Goddard's experiments in liquid-propellant
rockets continued for many years. His rockets became bigger and flew higher.
He developed a gyroscope system for flight control and a payload compartment
for scientific instruments. Parachute recovery systems were employed to
return rockets and instruments safely. Goddard, for his achievements, has
been called the father of modern rocketry.
A third great space pioneer, Hermann
Oberth (1894-1989) of Germany, published a book in 1923 about travel
into outer space. His writings were important. Because of them, many small
rocket societies sprang up around the world. In Germany, the formation
of one such society, the Verein fur Raumschiffahrt (Society for Space Travel),
led to the development of the V-2 rocket, which was used against London
during World War II. In 1937, German engineers and scientists, including
Oberth, assembled in Peenemunde on the shores of the Baltic Sea. There
the most advanced rocket of its time would be built and flown under the
directorship of Wernher von Braun.
rocket (in Germany called the A-4) was small by comparison to today's
designs. It achieved its great thrust by burning a mixture of liquid oxygen
and alcohol at a rate of about one ton every seven seconds. Once launched,
the V-2 was a formidable weapon that could devastate whole city blocks.
Fortunately for London and the Allied
forces, the V-2 came too late in the war to change its outcome. Nevertheless,
by war's end, Germany's rocket scientists and engineers had already laid
plans for advanced missiles capable of spanning the Atlantic Ocean and
landing in the United States. These missiles would have had winged upper
stages but very small payload capacities.
With the fall of Germany, many unused
V-2s and components were captured by the Allies. Many German rocket scientists
came to the United States. Others went to the Soviet Union. All the scientists
from Germany, including Wernher von Braun, were amazed at the progress
Goddard had made.
Both the United States and the Soviet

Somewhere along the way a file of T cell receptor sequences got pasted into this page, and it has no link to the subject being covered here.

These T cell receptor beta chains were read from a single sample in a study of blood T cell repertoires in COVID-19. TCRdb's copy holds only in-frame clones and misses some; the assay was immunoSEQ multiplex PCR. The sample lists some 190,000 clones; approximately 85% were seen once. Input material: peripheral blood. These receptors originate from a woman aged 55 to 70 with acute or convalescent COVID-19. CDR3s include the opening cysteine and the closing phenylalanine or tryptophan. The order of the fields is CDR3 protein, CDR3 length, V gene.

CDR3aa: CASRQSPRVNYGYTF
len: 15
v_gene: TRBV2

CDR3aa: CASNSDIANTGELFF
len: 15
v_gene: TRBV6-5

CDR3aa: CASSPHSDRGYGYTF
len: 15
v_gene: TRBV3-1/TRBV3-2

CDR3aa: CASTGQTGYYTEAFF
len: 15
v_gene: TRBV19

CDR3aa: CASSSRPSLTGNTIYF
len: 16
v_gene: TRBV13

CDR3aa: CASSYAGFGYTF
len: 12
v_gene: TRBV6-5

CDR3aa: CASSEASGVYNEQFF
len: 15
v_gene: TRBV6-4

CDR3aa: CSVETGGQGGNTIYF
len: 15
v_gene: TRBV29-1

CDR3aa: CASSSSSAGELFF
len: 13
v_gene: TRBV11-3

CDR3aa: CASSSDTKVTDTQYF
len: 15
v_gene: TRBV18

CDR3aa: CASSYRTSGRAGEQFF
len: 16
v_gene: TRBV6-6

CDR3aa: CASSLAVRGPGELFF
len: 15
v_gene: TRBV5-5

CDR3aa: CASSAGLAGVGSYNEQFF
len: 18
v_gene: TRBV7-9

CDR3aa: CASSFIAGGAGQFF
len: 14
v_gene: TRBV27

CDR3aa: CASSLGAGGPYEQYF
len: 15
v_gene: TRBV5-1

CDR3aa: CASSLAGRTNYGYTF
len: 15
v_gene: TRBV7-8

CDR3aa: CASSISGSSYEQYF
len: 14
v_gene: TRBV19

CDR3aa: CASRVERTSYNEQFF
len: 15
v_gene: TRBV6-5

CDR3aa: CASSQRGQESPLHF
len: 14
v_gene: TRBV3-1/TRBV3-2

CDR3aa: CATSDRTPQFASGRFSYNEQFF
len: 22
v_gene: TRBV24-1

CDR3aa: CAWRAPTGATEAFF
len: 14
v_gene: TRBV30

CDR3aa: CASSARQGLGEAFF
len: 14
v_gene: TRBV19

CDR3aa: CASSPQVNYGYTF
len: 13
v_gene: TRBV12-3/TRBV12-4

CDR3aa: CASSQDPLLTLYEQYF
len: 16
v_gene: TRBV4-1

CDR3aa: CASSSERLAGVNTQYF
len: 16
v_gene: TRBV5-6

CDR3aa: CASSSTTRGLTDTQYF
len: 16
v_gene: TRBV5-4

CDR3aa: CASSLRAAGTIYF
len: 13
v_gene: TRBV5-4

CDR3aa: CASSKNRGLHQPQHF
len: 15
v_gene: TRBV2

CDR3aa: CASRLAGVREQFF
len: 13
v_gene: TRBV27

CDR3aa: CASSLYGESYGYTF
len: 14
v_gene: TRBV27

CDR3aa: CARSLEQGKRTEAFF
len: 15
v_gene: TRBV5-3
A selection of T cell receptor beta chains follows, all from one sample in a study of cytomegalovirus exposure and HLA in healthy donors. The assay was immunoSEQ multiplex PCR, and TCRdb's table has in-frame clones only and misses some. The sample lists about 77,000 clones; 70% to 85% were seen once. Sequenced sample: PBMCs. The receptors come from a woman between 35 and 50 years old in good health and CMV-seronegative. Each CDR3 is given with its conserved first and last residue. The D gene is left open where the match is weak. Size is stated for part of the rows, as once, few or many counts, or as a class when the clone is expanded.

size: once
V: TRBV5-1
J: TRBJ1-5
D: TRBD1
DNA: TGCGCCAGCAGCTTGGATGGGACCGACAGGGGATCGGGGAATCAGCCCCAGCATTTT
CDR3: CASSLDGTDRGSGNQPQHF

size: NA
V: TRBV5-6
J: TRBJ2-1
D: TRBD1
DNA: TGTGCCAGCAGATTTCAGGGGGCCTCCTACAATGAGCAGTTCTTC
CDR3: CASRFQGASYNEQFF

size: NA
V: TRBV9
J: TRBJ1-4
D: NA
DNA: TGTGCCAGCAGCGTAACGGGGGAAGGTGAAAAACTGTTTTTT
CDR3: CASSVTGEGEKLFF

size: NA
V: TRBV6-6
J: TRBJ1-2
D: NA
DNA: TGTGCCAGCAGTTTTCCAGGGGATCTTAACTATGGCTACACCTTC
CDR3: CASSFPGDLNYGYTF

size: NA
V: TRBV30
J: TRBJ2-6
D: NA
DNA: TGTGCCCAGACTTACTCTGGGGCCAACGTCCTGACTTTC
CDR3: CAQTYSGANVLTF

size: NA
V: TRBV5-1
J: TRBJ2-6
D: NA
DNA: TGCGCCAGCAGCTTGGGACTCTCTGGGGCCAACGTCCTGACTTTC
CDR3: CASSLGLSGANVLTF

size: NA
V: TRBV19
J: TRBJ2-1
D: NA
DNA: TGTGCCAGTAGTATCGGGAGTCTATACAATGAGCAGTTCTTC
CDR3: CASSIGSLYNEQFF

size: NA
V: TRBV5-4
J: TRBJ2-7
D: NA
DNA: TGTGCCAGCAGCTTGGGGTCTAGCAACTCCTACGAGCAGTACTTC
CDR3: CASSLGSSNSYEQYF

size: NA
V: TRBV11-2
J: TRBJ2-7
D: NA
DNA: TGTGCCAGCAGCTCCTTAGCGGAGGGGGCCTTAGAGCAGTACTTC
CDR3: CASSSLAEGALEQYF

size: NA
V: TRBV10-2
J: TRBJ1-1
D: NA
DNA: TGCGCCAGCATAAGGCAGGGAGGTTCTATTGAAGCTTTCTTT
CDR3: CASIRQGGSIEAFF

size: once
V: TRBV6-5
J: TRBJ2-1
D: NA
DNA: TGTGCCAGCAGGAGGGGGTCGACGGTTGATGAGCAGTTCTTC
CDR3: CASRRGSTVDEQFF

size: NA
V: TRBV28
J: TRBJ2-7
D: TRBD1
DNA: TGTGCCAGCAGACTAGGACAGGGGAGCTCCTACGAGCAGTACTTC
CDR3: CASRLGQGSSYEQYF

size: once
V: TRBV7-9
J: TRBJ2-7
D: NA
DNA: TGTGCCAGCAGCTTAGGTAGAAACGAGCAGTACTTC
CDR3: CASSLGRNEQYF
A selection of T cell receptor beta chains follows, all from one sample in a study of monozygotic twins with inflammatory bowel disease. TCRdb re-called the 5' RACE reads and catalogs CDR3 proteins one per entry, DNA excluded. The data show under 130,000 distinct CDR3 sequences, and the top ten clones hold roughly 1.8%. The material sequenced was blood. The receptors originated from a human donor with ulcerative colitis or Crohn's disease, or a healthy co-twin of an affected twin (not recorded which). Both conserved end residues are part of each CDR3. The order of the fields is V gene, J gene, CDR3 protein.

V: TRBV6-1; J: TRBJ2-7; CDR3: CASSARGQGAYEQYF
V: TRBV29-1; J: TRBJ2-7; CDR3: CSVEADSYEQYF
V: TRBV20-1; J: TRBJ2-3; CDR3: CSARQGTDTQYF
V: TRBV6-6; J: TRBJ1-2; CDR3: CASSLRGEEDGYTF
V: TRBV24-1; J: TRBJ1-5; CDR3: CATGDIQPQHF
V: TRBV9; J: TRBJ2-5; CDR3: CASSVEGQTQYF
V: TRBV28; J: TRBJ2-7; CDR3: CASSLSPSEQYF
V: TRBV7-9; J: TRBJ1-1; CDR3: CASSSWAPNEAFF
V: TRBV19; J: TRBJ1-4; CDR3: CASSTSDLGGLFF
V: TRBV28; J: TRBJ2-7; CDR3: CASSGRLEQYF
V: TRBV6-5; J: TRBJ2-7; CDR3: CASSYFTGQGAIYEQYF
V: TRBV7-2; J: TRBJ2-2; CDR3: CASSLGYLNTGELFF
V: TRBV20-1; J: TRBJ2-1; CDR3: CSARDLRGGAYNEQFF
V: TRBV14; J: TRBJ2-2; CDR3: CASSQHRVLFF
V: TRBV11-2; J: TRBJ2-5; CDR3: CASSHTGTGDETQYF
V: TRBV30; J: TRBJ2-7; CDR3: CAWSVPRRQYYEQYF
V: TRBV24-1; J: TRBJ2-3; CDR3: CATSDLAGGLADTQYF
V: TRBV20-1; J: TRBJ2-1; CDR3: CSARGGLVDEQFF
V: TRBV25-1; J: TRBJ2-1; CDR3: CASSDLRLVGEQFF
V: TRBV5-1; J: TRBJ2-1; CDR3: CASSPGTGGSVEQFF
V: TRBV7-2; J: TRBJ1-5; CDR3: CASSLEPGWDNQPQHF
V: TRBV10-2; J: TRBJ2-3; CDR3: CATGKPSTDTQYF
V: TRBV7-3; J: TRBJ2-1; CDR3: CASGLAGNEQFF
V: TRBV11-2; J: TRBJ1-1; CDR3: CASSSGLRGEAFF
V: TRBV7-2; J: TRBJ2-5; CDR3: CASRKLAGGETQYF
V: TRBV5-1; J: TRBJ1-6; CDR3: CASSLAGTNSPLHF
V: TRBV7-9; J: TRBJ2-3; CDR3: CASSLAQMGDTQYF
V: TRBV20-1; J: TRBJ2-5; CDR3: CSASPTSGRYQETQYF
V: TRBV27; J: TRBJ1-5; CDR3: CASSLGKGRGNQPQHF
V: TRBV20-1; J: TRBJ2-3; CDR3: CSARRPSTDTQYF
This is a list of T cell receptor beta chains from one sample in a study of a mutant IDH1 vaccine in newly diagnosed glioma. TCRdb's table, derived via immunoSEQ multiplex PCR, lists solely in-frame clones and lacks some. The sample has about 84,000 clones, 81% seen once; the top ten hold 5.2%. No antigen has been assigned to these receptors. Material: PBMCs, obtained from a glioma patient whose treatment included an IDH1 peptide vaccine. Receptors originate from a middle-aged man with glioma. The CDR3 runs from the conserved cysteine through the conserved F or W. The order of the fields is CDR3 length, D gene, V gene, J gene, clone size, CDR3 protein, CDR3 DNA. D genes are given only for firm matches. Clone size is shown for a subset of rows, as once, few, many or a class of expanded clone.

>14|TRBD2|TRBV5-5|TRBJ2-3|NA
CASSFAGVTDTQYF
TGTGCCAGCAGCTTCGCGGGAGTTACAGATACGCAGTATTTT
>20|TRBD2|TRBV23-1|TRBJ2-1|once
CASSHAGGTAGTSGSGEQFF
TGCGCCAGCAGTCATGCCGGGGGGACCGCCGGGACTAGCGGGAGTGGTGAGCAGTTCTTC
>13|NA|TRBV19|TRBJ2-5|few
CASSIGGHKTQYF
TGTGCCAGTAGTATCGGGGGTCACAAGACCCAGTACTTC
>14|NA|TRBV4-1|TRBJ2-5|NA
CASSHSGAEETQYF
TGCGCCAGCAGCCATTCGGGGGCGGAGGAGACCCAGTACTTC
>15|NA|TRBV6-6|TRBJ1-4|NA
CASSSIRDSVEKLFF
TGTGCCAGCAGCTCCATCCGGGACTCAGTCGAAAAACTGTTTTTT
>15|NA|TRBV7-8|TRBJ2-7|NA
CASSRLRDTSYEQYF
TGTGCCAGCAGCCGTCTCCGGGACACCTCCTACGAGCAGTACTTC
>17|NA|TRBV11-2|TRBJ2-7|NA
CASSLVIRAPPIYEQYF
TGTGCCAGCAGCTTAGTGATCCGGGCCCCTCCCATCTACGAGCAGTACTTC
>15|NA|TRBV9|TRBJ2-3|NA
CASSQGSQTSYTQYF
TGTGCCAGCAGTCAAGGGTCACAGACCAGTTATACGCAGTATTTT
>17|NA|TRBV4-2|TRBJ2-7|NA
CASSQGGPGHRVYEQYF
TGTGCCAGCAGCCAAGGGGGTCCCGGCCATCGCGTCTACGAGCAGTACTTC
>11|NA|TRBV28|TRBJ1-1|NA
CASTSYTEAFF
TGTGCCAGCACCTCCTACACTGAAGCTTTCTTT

Union realized the potential of rocketry as a military weapon and began
a variety of experimental programs. At first, the United States began a
program with high-altitude atmospheric sounding rockets, one of Goddard's
early ideas. Later, a variety of medium- and long-range intercontinental
ballistic missiles were developed. These became the starting point of the
U.S. space program. Missiles such as the Redstone, Atlas, and Titan would
eventually launch astronauts into space.
On October 4, 1957, the world was
stunned by the news of an Earth-orbiting artificial satellite launched
by the Soviet Union. Called Sputnik
I, the satellite was the first successful entry in a race for space
between the two superpower nations. Less than a month later, the Soviets
followed with the launch of a satellite carrying a dog named Laika on board.
Laika survived in space for seven days before being put to sleep before
the oxygen supply ran out. A few months after the first Sputnik, the United
States followed the Soviet Union with a satellite of its own. Explorer
I was launched by the U.S. Army on January 31, 1958. In October of
that year, the United States formally organized its space program by creating
the National Aeronautics and Space Administration (NASA).
NASA became a civilian agency with the goal of peaceful exploration of
space for the benefit of all humankind.
Soon, many people and machines were
being launched into space. Astronauts orbited Earth and landed on the Moon.
Robot spacecraft traveled to the planets. Space was suddenly opened up
to exploration and commercial exploitation. Satellites enabled scientists
to investigate our world, forecast the weather, and to communicate instantaneously
around the globe. As the demand for more and larger payloads increased,
a wide array of powerful and versatile rockets had to be built.
Since the earliest days of discovery
and experimentation, rockets have evolved from simple gunpowder devices
into giant vehicles capable of traveling into outer space. Rockets have
opened the universe to direct exploration by humankind.
page > Early Fireworks
Information and Images Provided by